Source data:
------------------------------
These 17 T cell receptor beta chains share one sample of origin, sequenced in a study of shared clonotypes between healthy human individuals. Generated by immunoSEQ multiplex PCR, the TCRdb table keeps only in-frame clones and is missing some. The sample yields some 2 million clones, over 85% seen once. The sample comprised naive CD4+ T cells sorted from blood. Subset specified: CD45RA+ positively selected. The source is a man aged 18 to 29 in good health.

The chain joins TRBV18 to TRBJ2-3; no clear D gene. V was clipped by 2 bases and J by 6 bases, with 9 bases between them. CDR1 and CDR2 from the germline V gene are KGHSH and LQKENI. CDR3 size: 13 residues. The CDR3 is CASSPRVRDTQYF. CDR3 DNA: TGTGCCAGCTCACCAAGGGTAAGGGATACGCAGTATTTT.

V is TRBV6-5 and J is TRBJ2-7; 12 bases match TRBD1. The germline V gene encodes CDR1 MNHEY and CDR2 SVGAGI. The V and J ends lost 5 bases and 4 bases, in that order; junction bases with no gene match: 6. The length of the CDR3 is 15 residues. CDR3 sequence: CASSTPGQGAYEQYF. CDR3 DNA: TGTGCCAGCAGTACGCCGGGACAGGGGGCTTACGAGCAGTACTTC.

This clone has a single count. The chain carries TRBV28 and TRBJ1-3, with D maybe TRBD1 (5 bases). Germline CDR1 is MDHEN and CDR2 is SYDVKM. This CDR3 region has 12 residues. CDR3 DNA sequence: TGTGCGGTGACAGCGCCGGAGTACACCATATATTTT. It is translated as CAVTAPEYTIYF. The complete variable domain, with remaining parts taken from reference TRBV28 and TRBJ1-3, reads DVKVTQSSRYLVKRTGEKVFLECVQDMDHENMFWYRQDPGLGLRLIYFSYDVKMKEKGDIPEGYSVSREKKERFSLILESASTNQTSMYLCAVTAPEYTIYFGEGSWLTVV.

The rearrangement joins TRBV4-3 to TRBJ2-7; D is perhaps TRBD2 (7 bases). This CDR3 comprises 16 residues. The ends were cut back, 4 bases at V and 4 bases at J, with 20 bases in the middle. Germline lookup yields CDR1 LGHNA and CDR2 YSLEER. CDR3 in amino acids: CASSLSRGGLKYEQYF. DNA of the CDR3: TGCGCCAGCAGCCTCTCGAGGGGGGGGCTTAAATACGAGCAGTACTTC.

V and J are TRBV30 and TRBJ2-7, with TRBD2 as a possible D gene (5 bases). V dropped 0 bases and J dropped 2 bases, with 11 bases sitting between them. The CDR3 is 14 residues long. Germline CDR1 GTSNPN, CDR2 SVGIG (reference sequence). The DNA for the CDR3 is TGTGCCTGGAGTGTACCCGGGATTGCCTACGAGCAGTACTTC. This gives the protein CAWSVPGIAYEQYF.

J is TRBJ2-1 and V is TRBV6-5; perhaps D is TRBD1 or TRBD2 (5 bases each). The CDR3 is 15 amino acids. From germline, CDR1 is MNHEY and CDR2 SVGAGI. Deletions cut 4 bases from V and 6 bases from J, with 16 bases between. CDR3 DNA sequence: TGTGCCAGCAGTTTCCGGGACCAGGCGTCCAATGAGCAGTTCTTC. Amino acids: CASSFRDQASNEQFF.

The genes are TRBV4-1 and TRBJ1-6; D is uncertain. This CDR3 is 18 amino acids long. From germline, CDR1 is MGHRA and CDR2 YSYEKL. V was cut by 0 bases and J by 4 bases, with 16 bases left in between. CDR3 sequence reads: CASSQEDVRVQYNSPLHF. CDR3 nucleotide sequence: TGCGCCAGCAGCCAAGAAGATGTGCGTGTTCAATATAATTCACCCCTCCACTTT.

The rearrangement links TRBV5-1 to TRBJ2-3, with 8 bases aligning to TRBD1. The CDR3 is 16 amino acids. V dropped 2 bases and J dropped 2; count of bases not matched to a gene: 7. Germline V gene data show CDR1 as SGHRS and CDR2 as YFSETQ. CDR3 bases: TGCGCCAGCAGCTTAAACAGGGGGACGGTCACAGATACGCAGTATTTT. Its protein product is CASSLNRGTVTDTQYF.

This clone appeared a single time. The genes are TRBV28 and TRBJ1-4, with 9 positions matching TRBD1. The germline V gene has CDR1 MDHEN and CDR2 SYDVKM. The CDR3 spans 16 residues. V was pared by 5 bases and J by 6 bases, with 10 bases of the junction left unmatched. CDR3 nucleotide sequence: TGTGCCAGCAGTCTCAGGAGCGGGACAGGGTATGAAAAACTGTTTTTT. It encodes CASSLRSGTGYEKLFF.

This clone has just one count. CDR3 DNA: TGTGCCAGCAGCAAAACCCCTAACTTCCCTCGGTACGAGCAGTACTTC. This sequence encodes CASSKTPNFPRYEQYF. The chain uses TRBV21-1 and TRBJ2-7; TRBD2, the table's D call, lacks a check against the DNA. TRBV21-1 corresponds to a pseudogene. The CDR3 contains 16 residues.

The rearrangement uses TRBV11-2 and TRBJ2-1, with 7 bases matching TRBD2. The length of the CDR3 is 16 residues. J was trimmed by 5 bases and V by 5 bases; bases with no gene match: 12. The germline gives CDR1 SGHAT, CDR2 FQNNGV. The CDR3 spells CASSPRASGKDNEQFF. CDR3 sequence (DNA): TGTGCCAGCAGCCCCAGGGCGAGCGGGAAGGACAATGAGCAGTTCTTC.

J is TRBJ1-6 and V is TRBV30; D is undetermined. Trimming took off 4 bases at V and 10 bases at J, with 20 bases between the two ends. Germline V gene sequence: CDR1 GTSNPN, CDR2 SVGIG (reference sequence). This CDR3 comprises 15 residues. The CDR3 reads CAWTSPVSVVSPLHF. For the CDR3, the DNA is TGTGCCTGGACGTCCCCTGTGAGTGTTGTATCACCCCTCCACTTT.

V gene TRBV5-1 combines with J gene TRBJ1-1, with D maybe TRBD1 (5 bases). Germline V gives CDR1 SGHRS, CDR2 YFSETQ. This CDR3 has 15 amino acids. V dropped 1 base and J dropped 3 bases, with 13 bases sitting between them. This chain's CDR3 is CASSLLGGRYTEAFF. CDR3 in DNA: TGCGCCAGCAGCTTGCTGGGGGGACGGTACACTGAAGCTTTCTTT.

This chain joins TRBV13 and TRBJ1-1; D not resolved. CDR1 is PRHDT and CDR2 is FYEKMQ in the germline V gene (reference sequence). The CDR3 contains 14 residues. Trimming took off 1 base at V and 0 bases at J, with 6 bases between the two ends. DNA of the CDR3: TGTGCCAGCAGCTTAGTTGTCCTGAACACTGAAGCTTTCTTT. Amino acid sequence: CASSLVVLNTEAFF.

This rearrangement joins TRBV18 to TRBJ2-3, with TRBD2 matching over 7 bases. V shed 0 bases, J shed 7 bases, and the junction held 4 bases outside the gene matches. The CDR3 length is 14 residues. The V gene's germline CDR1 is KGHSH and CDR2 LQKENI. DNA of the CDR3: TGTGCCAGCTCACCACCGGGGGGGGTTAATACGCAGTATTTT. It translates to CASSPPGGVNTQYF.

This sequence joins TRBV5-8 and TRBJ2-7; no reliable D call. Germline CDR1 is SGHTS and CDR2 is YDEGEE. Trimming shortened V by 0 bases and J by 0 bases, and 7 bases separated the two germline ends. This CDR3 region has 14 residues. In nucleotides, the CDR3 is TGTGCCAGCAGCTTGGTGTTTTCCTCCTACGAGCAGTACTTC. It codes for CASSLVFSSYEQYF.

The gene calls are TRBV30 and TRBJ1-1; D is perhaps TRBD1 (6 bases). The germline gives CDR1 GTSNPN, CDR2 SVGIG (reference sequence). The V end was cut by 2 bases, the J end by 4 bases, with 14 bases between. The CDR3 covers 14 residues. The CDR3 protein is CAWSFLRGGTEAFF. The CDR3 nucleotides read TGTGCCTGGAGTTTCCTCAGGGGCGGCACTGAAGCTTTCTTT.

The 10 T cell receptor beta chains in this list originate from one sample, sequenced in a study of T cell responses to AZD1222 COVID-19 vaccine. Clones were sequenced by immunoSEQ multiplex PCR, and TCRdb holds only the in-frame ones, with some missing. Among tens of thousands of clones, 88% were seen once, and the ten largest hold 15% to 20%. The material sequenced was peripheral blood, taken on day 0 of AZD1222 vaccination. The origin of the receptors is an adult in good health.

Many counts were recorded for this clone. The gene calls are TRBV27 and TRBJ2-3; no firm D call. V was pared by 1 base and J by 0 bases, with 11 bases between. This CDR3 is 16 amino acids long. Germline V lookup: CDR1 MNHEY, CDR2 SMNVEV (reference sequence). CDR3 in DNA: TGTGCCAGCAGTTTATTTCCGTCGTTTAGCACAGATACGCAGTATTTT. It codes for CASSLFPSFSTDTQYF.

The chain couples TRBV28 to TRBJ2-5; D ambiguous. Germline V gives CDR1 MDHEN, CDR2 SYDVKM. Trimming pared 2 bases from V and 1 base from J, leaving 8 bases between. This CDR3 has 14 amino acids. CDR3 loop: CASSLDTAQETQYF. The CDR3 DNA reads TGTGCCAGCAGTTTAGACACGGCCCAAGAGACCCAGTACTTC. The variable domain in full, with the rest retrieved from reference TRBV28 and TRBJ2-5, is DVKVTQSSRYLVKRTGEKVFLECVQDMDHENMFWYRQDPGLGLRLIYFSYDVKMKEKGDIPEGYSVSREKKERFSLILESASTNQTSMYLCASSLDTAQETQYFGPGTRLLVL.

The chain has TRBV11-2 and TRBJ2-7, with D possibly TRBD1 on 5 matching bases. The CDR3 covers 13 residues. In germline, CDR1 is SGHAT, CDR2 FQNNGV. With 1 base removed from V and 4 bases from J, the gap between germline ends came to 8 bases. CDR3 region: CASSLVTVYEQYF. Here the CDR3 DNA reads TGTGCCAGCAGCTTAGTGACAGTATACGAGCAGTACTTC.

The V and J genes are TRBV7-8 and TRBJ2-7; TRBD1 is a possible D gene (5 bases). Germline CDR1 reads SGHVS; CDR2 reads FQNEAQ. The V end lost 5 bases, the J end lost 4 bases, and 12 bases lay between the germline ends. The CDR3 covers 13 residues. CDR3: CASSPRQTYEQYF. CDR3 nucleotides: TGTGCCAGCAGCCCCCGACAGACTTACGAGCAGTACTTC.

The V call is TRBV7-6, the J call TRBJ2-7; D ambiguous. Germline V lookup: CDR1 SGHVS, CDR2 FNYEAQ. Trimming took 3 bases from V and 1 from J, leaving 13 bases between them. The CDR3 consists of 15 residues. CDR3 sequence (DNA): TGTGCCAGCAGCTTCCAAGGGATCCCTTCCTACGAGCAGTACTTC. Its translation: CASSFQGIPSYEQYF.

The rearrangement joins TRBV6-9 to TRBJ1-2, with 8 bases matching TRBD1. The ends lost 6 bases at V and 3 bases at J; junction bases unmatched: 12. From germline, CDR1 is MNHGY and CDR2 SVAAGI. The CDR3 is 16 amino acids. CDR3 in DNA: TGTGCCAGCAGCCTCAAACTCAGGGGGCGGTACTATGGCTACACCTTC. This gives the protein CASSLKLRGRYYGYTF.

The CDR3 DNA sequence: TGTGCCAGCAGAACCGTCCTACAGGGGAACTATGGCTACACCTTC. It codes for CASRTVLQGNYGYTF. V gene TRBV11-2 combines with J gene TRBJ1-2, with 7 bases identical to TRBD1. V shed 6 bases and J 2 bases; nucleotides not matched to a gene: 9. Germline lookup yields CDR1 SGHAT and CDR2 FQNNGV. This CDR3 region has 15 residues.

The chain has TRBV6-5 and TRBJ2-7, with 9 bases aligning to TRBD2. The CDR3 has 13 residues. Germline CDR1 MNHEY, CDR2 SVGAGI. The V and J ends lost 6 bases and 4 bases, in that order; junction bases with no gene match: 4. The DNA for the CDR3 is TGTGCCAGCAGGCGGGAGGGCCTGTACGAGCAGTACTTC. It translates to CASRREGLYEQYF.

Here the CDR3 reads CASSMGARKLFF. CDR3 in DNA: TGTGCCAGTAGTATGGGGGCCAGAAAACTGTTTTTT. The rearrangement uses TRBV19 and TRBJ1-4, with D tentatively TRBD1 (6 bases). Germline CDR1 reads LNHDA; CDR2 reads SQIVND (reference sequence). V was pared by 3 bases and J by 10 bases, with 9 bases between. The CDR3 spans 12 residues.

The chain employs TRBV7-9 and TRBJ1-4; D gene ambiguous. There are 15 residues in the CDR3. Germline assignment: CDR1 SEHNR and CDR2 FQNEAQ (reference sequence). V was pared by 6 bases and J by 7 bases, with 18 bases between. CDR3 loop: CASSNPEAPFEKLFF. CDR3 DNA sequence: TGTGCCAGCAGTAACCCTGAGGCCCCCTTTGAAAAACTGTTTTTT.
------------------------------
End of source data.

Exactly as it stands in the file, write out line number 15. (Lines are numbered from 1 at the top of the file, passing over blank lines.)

This chain joins TRBV13 and TRBJ1-1; D not resolved. CDR1 is PRHDT and CDR2 is FYEKMQ in the germline V gene (reference sequence). The CDR3 contains 14 residues. Trimming took off 1 base at V and 0 bases at J, with 6 bases between the two ends. DNA of the CDR3: TGTGCCAGCAGCTTAGTTGTCCTGAACACTGAAGCTTTCTTT. Amino acid sequence: CASSLVVLNTEAFF.